13. And thankyou Nadine! I enjoy and respect your input in this forum. Unless someone has a "you're crazy for not using FX" statement then I will save my pennies and stick with DX.
     
  14. Go FX...you will not regret it. I moved from d300 to d700 and am thrilled.
     
  15. I was asking if, as a wedding photographer, I would be better served using FX over DX....​
    I hope I didn't come across as flippant, since I was deadly serious. The fact that you are asking the question above is telling. The question is basically unanswerable, except by you. Do you want to go full frame? Because a wedding photographer can serve his clients well with either and/or both.
    So answering the 'want to' question--if yes, got for it--if no, keep to cropped sensor. Do you have any kind of preference?
     
  16. My only preference is to produce the best image quality I can (without going broke). Only I can decide if the cost is worth it but I may be willing to invest more if the difference would blow me away. I believe you have enlightened me, Nadine, in that I do want to go full frame. Maybe I should have attacked this from more a technical perspective.... ie. What technical advantages will full frame give me when shooting weddings and, am I a fool for not going that route?
    I have been considering "upgrading" to full frame and was at an event this passed weekend where a fellow photographer said she could never shoot weddings with cropped sensor cameras... I suppose I am wondering how many others would agree with her statement.
    No matter. I appreciate the input from everyone. Thank you all.
     
  17. May I suggest that you rent a D700? Shoot something less risky than a wedding--like a portrait or something. Evaluate the experience and the files. Then you'll know.
     
  18. Christopher, I am a canon user, not Nikon, so I can't speak to the differences in the specific models, but I would say this,
    usually things cost more for a reason, particularly if it is within the same brand. Would I say the d700 is better than the
    5dmkii because it is $100 or so more expensive, no. And no I am not saying the 5dmkii is better than the d700. But when
    the d7000 is over $1000 less than the d700 that would make me stop and think. Plenty of pros shoot on crop systems
    these days and do great with them. The noise level has gone down tons. If you did a side by side comparison of images
    taken in very low light without the ability to use flash, the full frame sensor is likely going to perform better. Is the crop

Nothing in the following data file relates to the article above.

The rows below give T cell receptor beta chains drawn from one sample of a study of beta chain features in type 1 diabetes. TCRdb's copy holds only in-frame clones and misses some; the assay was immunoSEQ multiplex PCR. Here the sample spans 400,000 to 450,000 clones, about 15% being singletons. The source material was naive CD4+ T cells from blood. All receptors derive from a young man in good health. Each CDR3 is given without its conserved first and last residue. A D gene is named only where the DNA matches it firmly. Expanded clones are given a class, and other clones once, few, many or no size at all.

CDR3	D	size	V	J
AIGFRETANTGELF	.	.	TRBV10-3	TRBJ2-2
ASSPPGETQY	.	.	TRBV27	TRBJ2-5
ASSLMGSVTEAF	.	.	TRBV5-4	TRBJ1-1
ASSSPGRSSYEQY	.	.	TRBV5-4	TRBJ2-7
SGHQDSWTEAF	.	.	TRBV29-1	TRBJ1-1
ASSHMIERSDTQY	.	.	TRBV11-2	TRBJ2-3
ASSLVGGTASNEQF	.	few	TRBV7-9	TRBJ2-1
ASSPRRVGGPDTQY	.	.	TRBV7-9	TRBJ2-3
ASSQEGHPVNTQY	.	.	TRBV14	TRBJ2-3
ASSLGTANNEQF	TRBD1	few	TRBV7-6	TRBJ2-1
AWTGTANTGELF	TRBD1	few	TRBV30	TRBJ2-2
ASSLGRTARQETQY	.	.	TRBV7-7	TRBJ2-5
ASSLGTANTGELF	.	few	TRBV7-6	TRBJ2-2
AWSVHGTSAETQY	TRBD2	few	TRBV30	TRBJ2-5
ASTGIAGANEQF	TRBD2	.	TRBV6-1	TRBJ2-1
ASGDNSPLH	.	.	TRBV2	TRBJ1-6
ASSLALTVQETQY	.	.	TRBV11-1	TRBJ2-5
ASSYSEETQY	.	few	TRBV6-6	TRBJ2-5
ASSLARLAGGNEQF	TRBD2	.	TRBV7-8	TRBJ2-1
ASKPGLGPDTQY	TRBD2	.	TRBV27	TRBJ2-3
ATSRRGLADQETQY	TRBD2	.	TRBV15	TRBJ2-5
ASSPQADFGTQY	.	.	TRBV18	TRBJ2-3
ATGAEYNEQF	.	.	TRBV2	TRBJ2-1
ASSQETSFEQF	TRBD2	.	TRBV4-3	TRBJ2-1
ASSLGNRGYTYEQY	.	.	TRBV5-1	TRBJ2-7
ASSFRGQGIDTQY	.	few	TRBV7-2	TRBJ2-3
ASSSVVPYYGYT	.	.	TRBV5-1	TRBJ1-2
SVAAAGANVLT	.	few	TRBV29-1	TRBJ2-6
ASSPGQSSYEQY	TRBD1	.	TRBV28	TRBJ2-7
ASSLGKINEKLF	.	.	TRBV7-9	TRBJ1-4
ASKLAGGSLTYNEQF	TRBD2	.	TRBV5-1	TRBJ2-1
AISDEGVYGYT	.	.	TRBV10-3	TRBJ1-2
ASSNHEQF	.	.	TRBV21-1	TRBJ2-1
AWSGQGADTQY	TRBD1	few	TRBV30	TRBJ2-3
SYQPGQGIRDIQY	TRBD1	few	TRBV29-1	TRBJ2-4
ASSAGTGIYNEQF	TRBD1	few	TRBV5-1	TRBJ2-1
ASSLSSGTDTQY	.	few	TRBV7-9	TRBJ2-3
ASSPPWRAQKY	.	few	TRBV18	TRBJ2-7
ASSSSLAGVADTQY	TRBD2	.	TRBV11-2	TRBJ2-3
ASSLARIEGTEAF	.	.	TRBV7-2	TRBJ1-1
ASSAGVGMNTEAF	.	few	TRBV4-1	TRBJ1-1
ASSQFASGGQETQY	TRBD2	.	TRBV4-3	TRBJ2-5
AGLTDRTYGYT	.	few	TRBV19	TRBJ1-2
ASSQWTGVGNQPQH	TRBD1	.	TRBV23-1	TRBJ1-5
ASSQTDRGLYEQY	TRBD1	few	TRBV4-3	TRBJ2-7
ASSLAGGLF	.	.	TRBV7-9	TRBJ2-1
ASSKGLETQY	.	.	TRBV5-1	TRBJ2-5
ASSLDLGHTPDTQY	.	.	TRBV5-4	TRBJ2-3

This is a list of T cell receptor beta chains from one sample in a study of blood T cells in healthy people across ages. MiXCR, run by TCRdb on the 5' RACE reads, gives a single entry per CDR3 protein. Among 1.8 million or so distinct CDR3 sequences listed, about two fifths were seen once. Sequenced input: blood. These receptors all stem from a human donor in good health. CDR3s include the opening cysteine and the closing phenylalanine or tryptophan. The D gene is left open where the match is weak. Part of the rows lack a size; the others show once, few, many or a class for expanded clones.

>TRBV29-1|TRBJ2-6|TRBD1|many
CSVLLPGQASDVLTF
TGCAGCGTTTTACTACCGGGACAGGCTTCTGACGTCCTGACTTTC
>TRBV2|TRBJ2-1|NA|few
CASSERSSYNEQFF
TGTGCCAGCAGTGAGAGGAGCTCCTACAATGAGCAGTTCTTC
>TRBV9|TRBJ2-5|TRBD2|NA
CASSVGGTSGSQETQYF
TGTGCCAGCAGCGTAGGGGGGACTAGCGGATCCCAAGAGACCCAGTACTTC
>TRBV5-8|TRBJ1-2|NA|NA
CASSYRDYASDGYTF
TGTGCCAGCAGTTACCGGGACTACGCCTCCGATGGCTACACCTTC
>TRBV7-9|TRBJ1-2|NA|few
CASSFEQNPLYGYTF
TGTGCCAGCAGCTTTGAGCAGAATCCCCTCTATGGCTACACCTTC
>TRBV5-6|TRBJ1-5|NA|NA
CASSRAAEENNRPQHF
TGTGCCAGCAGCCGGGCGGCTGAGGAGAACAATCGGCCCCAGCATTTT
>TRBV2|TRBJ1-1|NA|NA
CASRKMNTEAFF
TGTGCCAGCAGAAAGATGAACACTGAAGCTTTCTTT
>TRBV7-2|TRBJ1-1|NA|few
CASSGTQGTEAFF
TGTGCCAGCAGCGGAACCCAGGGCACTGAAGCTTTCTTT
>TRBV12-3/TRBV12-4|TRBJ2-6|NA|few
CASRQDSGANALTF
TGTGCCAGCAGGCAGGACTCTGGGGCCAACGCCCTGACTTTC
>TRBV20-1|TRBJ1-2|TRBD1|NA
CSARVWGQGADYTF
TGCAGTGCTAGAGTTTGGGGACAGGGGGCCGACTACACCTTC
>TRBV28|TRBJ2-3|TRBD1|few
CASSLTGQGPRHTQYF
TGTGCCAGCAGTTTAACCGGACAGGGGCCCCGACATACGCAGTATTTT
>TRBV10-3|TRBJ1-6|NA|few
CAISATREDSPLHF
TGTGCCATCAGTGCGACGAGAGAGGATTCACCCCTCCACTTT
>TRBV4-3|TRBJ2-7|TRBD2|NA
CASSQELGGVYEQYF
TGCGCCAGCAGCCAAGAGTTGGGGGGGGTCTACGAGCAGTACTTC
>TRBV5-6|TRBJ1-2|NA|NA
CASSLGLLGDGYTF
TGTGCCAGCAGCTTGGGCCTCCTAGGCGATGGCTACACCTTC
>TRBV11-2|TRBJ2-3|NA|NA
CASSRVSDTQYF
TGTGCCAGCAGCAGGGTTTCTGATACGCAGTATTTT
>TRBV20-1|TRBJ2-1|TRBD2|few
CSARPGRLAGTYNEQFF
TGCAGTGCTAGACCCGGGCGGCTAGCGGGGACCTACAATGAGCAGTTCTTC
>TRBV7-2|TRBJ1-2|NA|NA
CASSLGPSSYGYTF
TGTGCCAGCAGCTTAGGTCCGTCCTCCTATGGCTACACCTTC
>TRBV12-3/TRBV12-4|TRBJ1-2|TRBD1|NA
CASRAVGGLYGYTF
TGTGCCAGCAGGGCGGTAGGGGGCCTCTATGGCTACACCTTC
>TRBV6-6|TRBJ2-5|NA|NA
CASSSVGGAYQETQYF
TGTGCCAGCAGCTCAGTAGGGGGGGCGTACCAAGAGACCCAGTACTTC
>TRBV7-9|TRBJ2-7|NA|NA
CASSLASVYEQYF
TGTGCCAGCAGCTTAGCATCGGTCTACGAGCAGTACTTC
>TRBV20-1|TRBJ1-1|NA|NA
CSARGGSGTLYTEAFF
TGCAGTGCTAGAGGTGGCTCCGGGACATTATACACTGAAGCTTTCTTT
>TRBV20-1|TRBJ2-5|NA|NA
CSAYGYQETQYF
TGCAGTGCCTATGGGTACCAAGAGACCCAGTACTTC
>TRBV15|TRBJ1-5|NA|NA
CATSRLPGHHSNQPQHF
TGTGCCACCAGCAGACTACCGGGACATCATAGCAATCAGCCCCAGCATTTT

sensor image acceptable? if it is a pro body, then it is likely just fine, especially with the help of some good noise removal
    software. So do you tend to shoot in tons of dark churches? Have you been disappointed with the performance of your
    old rig in ways that switching to a full frame would help? Do you like to use lenses that give you a lot of distortion when
    you shoot wide? Do you want to have a wider array of lenses that were made specifically for your sensor size? Does the
    crop factor ever bother you, making you artificially closer than the lens should dictate? If the answer to all these are no,
    then sticking with a crop sensor is likely a great option for you. Nadine's idea of you renting a full frame and playing with it
    is the very best idea, unless you have photographer friends who would lend ou theirs for free ;). Nothing is as great as try
    before you buy. My theory is that if you are a photographer worth your salt and you aren't in super low light conditions,
    you should be able to shoot on a Nikon 3100 even or a canon rebel, have good glass, and have a good speedlite and still
    make things turn out well. But if you are doing this as your profession, you should be working with professional grade
    tools, and so have a professional grade camera body. For now, crop sensors still seem perfectly acceptable for
    professional wedding photographers to use. Will that change over the next five years, who knows, but by then you'll be
    ready to get a whole new rig. :)
     
  19. If you deside to do full frame get the dual card slots and perhaps the video. Video is coming in strongly. A lot of cameras now offer video. I'm not a Nikon shooter, but one of the top Canons, 10 frames a second offeres video. The 1D mark 3. I'm pretty sure the 1Ds mark 3 will be replaced with video most likely in 2011, for sure in 2012.

    Usually by March or so in 2011 the new models will be announce.

    There aren't too many weddings between now and March so I'd wait and see what Nikon is up to. Then decide. Weddings pick up a lot starting in May.

    I know waiting to buy a new camera is really hard! In your case, since you want the top camera, perhaps wait a few months.
     
  20. But when the d7000 is over $1000 less than the d700 that would make me stop and think.
    The D7000 is nothing like the D700 in low light. The autofocus of the D7000 isn't as reliable especially when working with fast primes, and I would personally not use the D7000 above about ISO 400 or 640. (I sold my D7000 and kept D700 and D3). The D7000 also has a mode dial which is easily nudged into the wrong position inadvertently, leading to lost images until you realize what happened.